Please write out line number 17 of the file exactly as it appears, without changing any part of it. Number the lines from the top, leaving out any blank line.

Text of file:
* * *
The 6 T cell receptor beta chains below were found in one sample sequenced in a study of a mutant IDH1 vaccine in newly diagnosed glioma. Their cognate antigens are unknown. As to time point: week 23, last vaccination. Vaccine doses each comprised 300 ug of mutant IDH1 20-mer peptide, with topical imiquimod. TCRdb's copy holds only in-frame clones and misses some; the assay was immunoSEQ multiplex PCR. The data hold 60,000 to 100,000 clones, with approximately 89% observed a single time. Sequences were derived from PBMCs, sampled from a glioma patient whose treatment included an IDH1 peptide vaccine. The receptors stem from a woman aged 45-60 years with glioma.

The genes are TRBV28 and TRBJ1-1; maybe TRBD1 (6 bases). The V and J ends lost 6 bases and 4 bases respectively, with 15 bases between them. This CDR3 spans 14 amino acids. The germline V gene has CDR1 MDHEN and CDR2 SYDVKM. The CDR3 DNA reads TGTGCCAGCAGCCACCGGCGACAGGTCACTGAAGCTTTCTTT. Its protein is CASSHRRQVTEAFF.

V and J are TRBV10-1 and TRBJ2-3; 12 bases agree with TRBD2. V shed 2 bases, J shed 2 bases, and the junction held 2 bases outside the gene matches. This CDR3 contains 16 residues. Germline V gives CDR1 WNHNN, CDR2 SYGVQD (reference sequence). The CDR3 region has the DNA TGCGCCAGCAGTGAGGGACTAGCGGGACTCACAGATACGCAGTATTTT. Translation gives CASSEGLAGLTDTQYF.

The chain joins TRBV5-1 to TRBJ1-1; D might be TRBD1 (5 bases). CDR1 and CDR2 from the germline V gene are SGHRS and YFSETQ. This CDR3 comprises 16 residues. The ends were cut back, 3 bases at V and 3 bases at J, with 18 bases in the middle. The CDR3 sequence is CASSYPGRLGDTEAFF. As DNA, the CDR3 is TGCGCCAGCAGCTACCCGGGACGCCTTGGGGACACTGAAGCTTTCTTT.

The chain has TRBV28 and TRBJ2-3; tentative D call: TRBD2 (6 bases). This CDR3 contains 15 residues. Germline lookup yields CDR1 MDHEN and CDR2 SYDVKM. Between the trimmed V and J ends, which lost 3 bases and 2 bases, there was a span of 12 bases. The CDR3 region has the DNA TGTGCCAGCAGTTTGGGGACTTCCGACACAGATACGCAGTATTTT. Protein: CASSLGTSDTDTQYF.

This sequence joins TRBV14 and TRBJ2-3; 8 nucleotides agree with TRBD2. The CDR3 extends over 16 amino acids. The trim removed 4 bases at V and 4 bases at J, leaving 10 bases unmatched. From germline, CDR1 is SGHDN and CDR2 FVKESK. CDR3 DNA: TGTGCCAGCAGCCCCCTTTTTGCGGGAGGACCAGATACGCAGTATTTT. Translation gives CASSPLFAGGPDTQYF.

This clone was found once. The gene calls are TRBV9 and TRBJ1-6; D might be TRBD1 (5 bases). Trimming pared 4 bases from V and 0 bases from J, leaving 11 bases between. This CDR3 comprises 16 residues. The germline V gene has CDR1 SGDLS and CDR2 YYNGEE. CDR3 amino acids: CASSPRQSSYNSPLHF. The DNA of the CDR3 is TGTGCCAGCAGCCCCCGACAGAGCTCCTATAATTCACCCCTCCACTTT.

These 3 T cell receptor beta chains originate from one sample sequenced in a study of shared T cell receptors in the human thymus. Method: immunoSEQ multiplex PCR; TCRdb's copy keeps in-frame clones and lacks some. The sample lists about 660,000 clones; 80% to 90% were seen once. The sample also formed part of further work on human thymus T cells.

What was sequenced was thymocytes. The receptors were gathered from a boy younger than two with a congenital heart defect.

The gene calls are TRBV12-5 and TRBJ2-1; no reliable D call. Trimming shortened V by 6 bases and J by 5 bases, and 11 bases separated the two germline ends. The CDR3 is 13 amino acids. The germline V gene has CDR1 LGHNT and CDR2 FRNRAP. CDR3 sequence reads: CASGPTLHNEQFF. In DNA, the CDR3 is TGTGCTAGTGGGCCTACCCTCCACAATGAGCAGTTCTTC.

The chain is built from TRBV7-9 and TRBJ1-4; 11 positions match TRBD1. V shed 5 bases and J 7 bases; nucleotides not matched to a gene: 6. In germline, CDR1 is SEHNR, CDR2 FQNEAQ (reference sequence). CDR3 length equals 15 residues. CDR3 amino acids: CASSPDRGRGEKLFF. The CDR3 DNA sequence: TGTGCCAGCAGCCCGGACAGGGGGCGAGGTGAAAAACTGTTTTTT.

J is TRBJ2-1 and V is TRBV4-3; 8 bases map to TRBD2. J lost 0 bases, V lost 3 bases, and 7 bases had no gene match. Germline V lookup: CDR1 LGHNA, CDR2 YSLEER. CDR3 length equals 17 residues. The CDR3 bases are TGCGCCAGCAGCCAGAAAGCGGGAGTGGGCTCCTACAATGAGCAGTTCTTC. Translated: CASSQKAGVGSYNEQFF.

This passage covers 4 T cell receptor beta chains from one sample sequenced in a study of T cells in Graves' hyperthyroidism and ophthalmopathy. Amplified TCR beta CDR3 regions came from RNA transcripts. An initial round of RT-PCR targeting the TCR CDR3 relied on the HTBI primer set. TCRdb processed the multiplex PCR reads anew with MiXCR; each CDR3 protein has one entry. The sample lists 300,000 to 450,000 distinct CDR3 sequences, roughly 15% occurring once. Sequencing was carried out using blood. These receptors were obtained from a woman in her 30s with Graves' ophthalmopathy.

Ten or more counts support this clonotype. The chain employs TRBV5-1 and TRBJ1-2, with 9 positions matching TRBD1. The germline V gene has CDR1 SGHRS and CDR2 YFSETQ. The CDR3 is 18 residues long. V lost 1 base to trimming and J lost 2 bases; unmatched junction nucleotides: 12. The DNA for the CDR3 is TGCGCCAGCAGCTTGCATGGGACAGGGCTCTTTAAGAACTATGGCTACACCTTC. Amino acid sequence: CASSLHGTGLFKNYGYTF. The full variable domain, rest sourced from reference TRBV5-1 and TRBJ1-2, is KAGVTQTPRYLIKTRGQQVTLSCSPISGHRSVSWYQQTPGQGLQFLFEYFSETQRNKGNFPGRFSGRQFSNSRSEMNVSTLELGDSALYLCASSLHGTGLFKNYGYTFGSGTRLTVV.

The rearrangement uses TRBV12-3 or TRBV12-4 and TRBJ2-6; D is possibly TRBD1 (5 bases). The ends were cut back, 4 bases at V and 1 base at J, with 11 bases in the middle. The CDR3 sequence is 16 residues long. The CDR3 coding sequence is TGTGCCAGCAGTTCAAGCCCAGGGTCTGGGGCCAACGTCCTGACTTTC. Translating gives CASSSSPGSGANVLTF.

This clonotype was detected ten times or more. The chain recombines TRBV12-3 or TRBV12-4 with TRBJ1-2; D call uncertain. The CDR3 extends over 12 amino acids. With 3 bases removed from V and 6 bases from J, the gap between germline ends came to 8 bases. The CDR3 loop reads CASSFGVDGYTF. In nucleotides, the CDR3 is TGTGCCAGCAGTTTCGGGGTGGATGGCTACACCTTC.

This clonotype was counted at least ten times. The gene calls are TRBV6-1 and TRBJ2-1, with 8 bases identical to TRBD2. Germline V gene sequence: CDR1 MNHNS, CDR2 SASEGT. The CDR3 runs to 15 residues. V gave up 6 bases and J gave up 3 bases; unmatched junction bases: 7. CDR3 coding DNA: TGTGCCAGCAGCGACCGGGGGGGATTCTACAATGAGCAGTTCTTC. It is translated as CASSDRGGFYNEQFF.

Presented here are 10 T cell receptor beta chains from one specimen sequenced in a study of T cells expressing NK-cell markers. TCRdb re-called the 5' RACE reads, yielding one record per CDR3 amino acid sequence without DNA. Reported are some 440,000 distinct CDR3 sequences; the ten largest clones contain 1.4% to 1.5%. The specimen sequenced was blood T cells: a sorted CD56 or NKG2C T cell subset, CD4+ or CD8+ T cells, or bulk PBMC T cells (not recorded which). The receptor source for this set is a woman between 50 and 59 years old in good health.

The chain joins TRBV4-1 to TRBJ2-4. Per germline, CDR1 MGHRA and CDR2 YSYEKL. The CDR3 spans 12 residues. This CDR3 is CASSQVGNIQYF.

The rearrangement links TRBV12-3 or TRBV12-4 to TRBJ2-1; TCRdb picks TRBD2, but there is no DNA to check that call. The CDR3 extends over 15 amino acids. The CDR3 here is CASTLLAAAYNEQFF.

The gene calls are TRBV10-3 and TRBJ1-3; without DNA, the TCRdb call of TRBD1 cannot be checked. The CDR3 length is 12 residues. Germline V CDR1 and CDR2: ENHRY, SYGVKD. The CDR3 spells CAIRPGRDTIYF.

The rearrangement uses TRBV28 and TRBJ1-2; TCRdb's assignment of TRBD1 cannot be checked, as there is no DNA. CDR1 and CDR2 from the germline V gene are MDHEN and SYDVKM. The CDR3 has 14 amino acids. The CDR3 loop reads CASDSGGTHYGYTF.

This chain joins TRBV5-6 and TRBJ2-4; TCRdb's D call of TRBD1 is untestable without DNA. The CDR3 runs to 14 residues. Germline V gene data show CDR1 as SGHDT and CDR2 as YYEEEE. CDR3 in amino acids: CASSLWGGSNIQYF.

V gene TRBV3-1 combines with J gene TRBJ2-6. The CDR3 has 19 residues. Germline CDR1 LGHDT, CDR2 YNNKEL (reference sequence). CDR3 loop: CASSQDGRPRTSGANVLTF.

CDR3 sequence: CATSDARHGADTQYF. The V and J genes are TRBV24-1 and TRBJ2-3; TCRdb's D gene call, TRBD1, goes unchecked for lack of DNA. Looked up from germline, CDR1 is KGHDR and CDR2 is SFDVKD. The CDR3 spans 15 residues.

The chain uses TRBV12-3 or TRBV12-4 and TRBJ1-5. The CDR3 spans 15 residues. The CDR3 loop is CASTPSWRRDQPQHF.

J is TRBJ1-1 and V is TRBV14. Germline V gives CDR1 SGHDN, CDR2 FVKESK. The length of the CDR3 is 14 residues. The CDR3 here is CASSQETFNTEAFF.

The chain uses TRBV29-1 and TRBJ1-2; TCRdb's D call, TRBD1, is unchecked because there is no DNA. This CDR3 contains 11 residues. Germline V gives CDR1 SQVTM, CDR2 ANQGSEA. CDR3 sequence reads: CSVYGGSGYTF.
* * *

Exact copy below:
This clonotype was counted at least ten times. The gene calls are TRBV6-1 and TRBJ2-1, with 8 bases identical to TRBD2. Germline V gene sequence: CDR1 MNHNS, CDR2 SASEGT. The CDR3 runs to 15 residues. V gave up 6 bases and J gave up 3 bases; unmatched junction bases: 7. CDR3 coding DNA: TGTGCCAGCAGCGACCGGGGGGGATTCTACAATGAGCAGTTCTTC. It is translated as CASSDRGGFYNEQFF.